Stiles, gates and barriers on paths serve two purposes:
- To prevent stock straying.
- To allow access for permitted path users, whilst excluding others.
As explained in Chapter 2 – Rights and responsibilities, stiles and gates on rights of way are the responsibility of the landowner, although a minimum grant of 25% is available from the local authority, in England and Wales. Stiles and gates in National Parks, Heritage Coasts and other areas being managed for recreation are usually provided and installed by the authority concerned. In other areas, voluntary groups have become involved in the provision of stiles, through the Parish Paths Partnerships and other initiatives.
This chapter gives recommended dimensions for stiles, gates and barriers, with suggested designs, materials and methods of construction. It does not advocate standardisation, as much of the character of paths is given by the range of regional, local and individual designs. However, repeated use of a design increases efficiency for any group undertaking a lot of stile replacement. Complete fabrication to a standard pattern is not always advisable, because each site differs according to the slope of the ground, the ease with which posts can be put in, the condition of the fence, wall or hedge, and materials to hand.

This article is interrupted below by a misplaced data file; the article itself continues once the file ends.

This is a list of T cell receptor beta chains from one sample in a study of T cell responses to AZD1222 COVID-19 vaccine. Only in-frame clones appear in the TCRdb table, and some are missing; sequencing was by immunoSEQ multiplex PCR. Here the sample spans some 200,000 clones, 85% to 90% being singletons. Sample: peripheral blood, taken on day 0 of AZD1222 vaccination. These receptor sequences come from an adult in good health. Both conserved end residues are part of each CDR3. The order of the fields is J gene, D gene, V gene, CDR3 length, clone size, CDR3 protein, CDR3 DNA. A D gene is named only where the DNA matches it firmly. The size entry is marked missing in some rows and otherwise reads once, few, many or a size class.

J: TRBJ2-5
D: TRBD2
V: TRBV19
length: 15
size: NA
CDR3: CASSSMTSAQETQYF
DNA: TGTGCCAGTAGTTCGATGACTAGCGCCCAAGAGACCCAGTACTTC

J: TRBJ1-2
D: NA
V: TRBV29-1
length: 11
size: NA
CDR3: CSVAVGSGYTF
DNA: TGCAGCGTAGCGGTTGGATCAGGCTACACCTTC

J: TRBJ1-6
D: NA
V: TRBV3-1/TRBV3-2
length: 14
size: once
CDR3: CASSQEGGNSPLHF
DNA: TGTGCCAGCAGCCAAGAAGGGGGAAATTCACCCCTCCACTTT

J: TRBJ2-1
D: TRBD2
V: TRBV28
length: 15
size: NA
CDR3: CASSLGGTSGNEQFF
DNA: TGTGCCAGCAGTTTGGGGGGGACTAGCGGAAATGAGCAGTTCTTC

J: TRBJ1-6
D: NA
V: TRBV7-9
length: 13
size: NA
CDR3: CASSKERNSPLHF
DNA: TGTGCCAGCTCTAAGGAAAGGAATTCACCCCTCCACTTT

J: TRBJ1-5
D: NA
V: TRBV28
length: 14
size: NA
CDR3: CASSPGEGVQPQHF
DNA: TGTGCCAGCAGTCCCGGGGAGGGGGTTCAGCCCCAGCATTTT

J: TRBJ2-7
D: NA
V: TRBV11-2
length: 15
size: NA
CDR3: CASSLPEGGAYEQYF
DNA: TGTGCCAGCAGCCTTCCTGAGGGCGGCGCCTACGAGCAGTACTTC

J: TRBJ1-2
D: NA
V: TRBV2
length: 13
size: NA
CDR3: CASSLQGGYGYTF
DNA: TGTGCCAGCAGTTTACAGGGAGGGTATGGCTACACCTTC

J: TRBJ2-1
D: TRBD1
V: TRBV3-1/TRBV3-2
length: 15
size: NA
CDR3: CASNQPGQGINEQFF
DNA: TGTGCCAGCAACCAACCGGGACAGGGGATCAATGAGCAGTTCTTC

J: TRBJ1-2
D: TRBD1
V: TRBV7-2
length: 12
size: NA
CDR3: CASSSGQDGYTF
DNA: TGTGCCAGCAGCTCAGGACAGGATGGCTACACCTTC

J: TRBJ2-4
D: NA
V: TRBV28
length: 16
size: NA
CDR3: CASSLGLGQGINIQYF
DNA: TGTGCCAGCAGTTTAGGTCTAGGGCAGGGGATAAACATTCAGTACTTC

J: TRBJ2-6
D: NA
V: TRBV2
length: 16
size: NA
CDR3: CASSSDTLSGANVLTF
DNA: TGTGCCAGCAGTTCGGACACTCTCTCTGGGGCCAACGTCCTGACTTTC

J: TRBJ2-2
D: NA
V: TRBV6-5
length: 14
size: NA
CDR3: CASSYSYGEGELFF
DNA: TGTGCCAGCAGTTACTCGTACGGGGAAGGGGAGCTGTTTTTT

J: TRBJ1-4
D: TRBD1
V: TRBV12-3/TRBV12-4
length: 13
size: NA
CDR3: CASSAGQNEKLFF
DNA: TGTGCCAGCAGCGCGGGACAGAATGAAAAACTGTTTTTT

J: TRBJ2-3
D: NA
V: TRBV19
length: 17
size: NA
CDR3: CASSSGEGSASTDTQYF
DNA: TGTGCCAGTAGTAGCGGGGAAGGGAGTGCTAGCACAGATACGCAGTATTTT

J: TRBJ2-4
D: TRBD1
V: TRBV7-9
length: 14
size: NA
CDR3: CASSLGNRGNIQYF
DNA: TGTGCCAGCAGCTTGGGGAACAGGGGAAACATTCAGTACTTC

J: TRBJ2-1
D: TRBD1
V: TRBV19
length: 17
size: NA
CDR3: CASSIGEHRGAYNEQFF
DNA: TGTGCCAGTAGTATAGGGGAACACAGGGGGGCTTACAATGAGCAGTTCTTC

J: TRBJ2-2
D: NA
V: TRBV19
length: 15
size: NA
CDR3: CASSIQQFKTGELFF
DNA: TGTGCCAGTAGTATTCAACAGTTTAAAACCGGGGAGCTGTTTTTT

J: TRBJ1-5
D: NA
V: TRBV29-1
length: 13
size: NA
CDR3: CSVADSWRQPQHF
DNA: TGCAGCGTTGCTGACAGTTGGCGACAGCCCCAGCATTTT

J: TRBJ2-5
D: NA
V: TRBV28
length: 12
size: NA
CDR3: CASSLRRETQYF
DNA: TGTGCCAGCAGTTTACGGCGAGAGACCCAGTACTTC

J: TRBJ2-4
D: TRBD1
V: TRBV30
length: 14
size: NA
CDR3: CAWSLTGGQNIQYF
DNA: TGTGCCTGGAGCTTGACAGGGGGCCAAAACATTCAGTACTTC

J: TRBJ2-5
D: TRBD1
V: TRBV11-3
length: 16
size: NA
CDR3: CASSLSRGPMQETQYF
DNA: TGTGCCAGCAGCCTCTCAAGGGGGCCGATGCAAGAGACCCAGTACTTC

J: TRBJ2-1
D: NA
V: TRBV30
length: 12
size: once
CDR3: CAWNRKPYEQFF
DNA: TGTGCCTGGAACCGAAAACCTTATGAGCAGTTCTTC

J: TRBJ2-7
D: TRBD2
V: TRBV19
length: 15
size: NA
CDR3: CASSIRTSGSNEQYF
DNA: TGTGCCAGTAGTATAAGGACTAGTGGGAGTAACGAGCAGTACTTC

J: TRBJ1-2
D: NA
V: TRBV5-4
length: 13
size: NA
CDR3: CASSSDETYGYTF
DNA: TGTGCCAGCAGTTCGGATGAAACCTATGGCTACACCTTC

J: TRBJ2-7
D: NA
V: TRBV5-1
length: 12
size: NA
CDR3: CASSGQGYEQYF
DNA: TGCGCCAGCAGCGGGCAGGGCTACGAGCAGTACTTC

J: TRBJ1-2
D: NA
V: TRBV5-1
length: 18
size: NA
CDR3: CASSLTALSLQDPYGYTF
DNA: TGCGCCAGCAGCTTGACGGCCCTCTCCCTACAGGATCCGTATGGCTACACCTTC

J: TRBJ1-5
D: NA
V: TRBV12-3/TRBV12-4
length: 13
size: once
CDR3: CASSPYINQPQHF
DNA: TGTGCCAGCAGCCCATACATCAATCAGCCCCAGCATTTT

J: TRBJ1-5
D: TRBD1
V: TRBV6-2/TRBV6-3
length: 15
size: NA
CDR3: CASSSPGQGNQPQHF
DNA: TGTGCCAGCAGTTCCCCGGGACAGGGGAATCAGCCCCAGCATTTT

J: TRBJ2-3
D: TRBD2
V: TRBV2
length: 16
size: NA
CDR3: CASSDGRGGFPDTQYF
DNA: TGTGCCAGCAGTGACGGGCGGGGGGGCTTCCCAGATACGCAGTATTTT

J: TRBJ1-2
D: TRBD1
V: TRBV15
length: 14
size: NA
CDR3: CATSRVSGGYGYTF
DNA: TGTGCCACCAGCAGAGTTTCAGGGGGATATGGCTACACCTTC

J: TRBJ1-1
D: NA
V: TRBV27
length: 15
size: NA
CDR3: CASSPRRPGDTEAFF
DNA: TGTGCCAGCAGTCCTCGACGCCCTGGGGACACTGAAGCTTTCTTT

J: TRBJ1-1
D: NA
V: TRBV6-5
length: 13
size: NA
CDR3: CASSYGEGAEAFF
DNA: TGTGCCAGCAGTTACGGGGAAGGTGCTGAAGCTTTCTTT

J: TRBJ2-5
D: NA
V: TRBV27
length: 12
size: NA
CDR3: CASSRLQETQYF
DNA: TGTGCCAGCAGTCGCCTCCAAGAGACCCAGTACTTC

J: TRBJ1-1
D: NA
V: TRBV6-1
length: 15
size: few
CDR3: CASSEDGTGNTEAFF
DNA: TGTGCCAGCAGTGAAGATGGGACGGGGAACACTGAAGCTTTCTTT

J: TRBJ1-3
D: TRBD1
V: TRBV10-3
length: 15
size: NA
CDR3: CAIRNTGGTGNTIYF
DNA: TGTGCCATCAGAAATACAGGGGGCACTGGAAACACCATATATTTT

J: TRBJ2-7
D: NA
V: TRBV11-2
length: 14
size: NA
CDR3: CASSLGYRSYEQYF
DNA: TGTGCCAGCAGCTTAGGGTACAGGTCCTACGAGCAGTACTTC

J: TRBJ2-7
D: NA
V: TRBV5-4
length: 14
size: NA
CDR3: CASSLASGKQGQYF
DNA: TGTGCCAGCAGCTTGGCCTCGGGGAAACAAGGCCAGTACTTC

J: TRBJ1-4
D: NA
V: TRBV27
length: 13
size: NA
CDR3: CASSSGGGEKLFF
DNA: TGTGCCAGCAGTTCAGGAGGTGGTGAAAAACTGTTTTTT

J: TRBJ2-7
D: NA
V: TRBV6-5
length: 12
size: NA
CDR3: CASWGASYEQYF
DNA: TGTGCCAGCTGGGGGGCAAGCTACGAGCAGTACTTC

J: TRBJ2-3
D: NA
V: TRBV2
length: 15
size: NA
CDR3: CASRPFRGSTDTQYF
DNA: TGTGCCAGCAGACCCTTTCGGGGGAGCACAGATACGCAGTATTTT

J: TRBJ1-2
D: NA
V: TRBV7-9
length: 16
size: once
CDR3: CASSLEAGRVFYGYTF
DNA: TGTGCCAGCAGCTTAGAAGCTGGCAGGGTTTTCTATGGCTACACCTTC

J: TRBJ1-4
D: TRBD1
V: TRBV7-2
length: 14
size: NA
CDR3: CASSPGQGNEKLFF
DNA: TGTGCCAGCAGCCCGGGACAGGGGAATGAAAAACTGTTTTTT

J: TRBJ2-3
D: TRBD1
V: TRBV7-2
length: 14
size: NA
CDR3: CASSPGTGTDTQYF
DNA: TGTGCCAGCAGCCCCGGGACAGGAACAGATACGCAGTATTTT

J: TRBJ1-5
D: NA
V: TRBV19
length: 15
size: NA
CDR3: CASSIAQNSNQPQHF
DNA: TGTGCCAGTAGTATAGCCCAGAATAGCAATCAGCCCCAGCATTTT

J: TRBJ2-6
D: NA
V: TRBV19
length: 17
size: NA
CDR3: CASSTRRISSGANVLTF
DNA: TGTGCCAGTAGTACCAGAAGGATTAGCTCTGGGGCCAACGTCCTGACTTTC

Stiles can be a barrier to elderly or infirm people, or those in wheelchairs, and no paths which are otherwise suitable for them should be made inaccessible by a stile or other barrier. Easily-operated bridle gates or kissing gates designed for wheelchair use should be substituted instead of stiles as appropriate. Suitable paths include popular, flat paths near villages and residential areas, in tourist locations and country parks.
Conflict can easily arise, as bridle gates negotiable by wheelchairs can also give access for motor bikes. Gates which exclude motorbikes are described on page185. Stock may stray through gates which are not properly latched by users. Kissing gates are not easily negotiated by walkers with large rucksacks. Ideally, popular routes such as the valley paths in the Lake District need adjoining kissing gates and stiles, to allow a short stroll for the less fit, and access to the mountains for the backpackers.